The Mai Tai might be the most famous tiki cocktail, its a drink that everyone’s heard of and many try to take credit for. There are many versions of the Mai Tai but at its heart is a rum and lime juice mixture similar to a Daiquiri with the added nutty sweetness of Orgeat—a syrup flavoured with almonds. Our Mai Tai combines three different rums, freshly squeezed lime juice, triple sec and the all-important orgeat to make a rich and nutty balanced tiki drink.
Dark Rum, White Rum, Overproof Rum, Triple Sec, Lime Juice, Orgeat.
*premium glassware pictured, event glassware may differ.
The Mai Tai is famous for a reason, this gorgeous drink has everything you want or need from a tiki cocktail; the rich caramel-y warmth of rum, the sharp tang of lime, the subtle floral citrus notes of orange liqueur and the nutty, creamy sweetness of orgeat, finished with a dash of bitters to add an extra depth and garnished with any number of fun fruity decorations, this drink exudes tiki through and through.
As tiki drinks go, the Mai Tai is neither the strongest nor the most complex to make. Tiki drinks tend to contain a list of ingredients as long as a bar-spoon and can take considerable time to produce, as well as packing enough rum to down even the most robust of guests within a few rounds. The Mai Tai keeps things simple, with just a few ingredients, combined to create something greater than the sum of its parts and packing a healthy dose of rum without being overpowering, this is the perfect drink to round out a tiki menu and keep service flowing smoothly.
Because of the relative ease to make compared to its tiki cousins, a menu featuring the Mai Tai has plenty of room for some more extravagant and exciting tiki-drinks. You may want to feature a Zombie, the famous rum drink with a fiery flair, known to pack a punch that lives up to its name.
If classic rum drinks are your thing and you want some other classy options alongside the noble Mai Tai, why not feature the mother of all rum drinks, the classic Daiquiri, this simple but elegant mixture of rum, lime and sugar is a perfectly balanced classic that’s sure to be a hit with everyone.
If you’re interested in featuring the Mai Tai as part of your menu and want to know more about what drinks could be served alongside it, be sure to speak to your event organiser about your options, or check out some other rum-based, classic and tiki-style cocktails from our list.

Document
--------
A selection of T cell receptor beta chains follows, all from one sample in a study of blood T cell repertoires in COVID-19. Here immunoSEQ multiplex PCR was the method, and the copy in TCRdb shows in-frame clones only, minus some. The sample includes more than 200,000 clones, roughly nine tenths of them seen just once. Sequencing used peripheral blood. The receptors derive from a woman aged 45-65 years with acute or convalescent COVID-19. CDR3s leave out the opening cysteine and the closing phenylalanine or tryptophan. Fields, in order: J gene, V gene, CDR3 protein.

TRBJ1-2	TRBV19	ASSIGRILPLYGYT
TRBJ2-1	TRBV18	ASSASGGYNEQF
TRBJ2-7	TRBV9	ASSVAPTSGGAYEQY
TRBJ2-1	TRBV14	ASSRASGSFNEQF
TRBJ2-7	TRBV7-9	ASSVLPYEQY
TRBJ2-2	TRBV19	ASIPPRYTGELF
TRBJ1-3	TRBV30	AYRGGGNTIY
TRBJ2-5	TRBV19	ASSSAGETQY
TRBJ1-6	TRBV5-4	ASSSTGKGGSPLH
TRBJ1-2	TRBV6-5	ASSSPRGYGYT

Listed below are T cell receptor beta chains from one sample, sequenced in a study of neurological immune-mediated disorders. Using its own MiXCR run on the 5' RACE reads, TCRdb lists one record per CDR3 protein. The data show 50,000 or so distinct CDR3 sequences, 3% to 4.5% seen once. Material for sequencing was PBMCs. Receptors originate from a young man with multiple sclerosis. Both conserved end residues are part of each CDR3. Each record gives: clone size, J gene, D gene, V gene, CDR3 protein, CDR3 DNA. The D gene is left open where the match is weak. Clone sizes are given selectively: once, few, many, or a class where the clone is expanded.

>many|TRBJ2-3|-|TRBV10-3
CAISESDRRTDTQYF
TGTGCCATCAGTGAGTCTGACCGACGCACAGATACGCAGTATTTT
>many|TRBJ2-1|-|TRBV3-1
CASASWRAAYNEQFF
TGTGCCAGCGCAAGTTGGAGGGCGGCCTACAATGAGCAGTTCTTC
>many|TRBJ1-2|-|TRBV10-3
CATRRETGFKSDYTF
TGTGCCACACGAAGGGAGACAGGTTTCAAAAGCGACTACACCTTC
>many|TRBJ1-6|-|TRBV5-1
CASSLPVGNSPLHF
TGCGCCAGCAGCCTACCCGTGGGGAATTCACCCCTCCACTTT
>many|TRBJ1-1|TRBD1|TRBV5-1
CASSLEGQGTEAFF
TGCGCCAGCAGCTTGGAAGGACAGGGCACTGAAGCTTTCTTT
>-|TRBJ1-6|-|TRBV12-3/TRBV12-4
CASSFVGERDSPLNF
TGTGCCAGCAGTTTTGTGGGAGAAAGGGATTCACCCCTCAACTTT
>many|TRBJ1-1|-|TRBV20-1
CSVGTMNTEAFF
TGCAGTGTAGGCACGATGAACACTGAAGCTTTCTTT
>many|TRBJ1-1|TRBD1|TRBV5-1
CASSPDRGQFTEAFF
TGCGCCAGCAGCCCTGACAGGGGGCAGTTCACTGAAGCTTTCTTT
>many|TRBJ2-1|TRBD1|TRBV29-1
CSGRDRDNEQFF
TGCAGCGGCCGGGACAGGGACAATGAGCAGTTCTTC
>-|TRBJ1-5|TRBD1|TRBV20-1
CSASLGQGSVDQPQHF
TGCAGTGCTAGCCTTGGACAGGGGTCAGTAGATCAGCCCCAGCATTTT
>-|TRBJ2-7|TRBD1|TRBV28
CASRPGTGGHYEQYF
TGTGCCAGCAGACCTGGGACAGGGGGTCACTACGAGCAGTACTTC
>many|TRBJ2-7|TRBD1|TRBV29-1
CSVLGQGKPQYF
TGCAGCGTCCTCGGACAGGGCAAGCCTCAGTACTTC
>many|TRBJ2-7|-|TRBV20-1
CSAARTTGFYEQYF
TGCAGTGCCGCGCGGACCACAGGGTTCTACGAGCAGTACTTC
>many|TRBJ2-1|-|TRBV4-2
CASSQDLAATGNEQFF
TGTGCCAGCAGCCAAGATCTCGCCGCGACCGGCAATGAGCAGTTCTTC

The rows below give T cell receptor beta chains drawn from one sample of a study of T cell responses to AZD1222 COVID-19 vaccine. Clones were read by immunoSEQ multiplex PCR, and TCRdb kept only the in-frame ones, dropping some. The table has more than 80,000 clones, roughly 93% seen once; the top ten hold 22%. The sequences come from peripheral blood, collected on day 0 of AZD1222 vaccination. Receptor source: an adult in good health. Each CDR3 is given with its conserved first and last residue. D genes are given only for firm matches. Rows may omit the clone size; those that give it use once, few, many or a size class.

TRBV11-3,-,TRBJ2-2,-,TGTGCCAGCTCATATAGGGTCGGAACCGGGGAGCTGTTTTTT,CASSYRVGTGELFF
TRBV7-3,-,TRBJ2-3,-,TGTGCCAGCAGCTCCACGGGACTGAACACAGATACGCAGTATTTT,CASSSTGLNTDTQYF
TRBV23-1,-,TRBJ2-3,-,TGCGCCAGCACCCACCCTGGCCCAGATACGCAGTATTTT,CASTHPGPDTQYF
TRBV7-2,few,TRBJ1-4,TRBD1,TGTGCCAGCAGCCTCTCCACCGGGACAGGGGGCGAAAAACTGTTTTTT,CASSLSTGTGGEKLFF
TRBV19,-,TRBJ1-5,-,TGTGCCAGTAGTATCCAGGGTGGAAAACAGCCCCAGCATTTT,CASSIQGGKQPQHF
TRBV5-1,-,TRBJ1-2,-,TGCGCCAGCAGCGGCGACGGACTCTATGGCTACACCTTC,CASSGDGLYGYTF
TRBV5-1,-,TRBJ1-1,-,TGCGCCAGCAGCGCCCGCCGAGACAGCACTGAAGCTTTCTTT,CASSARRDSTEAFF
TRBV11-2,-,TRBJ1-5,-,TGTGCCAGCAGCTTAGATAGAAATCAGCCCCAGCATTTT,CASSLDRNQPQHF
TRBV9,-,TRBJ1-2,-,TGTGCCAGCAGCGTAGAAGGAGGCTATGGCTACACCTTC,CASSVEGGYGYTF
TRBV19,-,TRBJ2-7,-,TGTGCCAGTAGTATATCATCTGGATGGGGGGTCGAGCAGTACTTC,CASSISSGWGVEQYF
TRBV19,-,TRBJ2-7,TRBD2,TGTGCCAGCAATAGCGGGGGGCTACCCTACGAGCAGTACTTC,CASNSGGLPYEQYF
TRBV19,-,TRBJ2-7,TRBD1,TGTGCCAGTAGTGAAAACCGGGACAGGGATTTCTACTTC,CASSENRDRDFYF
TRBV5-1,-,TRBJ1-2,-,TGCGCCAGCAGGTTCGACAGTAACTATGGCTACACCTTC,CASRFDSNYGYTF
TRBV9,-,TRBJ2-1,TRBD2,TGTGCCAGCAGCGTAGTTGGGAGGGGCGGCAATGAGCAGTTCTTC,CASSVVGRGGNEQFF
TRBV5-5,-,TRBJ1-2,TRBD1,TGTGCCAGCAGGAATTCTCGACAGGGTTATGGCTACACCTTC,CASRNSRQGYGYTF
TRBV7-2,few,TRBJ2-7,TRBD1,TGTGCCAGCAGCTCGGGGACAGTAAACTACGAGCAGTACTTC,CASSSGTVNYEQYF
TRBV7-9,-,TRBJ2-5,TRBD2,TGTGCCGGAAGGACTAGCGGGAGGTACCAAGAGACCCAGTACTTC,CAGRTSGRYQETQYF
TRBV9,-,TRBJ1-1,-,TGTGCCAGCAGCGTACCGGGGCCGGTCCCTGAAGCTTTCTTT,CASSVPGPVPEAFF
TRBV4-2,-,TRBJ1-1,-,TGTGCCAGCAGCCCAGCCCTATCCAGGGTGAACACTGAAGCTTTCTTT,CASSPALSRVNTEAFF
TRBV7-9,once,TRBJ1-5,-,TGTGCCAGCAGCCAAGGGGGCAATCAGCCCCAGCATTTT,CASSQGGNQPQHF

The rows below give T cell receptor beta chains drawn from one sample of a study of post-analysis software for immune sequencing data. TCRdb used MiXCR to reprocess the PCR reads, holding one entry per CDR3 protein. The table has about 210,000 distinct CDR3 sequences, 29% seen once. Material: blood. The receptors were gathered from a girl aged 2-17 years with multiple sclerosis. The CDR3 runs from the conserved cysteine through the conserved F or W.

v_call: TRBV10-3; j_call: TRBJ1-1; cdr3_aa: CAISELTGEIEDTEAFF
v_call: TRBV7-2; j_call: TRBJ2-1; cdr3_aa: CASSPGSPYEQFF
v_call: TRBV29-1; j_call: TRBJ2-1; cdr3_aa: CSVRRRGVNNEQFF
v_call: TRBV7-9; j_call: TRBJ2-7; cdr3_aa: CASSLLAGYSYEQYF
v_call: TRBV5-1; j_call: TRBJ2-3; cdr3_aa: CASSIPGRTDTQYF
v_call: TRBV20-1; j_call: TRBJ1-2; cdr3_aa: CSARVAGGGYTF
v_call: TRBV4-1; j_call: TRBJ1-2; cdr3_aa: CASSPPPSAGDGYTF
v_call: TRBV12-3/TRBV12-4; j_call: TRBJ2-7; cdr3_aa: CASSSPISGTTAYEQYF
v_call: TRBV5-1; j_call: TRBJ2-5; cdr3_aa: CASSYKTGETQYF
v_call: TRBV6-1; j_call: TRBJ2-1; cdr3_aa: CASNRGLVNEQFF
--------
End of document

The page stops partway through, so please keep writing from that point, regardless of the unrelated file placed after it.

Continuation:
The Mai Tai’s name comes from maita’i, the Tahitian word for “good” or “excellence.” Like with all good classics the origins of the cocktail are still disputed.
Trader Vic is probably the most quoted to have invented the Mai Tai but Donn Beach claims he took inspiration from a punch he made. The punch contained a whole lot of other ingredients so we can assume this wasn’t strictly the case. Trader Vic is said to have claimed “Anybody who says I didn’t create this drink is a dirty stinker.”
Myths & Legends
The Mai Tai is said to have been so popular in America it depleted the stocks of J. Wray Nephews 17 year old rum, the original rum used.
After this, bartenders turned to the 15 year old stock which was also soon sold out.
This from quote CuracoLiquer.com tells us what inspired Trader Vic to create the mai tai:
“Trader Vic tells the story of the day he was serving two friends, Eastham and Carrie Guild from Tahiti, at his restaurant in Oakland. Inspired by the simplicity of successful drinks like Martinis, Manhattans, and Daiquiris he set himself to create a new exotic rum drink.
“I took down a bottle of seventeen-year-old rum. It was J. Wray Nephew from Jamaica—surprisingly golden in color, medium bodied, but with the rich pungent flavor particular to the Jamaican blends”, he writes in his book Trader Vic’s Bartender’s Guide. This specific rum needed to be combined with something that didn’t overpower its taste. He took a fresh lime, orange curaçao, a dash of rock candy sugar, and a bit of French orgeat syrup. He shook the mixture with shaved ice, placed half the lime shell on top of the drink and added a branch of mint to it to represent an island. He served this drink to its friends and after Carrie took one sip of it she said, “Mai Tai-Roa Aé,” which means “Out of this world-the best” in Tahitian. There is where he decided to call the drink Mai Tai.”
Ingredients & Equipment
- 20ml Dark Rum
- 20ml White Rum
- 10ml Overproof Rum
- 10ml Triple Sec
- 25ml Lime Juice
- 15ml Orgeat
- 2-3 Dashes Angostura Bitters
- Orange Slice and Cocktail Cherry for Garnish
- Hawthorne Strainer
- Mexican Elbow
- Rocks Glass
- Cubed Ice
- Crushed Ice
- Take your Boston glass or small tin
- Using your jigger to measure, add the rum, triple sec and orgeat to the shaker
- Using your Mexican elbow and your jigger to measure, squeeze 25ml of lime juice and add to the shaker
- Add 2-3 dashes of Angostura bitters to the shaker
- Fill the shaker with cubed ice and seal with Boston tin or lid
- Shake vigorously for 10-15 seconds
- Use your Hawthorne strainer to strain the cocktail into your glass before adding ice
- Fill the glass with crushed ice and pile some on top
- Garnish with orange slice and cocktail cherry
- Serve and enjoy!
For larger groups of six or more students, we offer the option to take things private. Our classes are fully portable, and we are able to set ourselves up efficiently and professionally in a wide variety of locations and settings across the capital, the UK, and beyond. You name the location, and we’ll endeavour to make it happen.
Give one of our dedicated event organisers a call on 020 8003 7982. They’ll happily talk you through your options, and answer any questions you may have about both our mobile and in-house cocktail making classes.